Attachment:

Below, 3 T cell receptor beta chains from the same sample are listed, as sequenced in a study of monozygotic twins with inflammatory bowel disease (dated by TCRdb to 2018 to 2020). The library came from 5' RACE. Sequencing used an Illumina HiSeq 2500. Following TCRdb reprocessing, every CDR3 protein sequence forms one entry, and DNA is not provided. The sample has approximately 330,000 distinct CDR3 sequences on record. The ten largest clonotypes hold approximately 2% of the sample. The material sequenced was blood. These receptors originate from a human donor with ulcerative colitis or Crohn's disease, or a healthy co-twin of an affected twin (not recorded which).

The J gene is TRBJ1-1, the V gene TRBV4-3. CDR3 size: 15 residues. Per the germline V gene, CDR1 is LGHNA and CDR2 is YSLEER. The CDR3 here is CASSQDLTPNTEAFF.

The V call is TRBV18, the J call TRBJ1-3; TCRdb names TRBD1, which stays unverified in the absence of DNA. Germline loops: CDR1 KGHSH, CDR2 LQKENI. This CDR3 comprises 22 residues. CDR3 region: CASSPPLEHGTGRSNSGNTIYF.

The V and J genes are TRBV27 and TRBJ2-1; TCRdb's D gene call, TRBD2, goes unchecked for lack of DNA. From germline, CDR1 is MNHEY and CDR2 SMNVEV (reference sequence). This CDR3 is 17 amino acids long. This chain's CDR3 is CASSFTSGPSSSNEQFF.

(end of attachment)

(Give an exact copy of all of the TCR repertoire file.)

Below, 3 T cell receptor beta chains from the same sample are listed, as sequenced in a study of monozygotic twins with inflammatory bowel disease (dated by TCRdb to 2018 to 2020). The library came from 5' RACE. Sequencing used an Illumina HiSeq 2500. Following TCRdb reprocessing, every CDR3 protein sequence forms one entry, and DNA is not provided. The sample has approximately 330,000 distinct CDR3 sequences on record. The ten largest clonotypes hold approximately 2% of the sample. The material sequenced was blood. These receptors originate from a human donor with ulcerative colitis or Crohn's disease, or a healthy co-twin of an affected twin (not recorded which).

The J gene is TRBJ1-1, the V gene TRBV4-3. CDR3 size: 15 residues. Per the germline V gene, CDR1 is LGHNA and CDR2 is YSLEER. The CDR3 here is CASSQDLTPNTEAFF.

The V call is TRBV18, the J call TRBJ1-3; TCRdb names TRBD1, which stays unverified in the absence of DNA. Germline loops: CDR1 KGHSH, CDR2 LQKENI. This CDR3 comprises 22 residues. CDR3 region: CASSPPLEHGTGRSNSGNTIYF.

The V and J genes are TRBV27 and TRBJ2-1; TCRdb's D gene call, TRBD2, goes unchecked for lack of DNA. From germline, CDR1 is MNHEY and CDR2 SMNVEV (reference sequence). This CDR3 is 17 amino acids long. This chain's CDR3 is CASSFTSGPSSSNEQFF.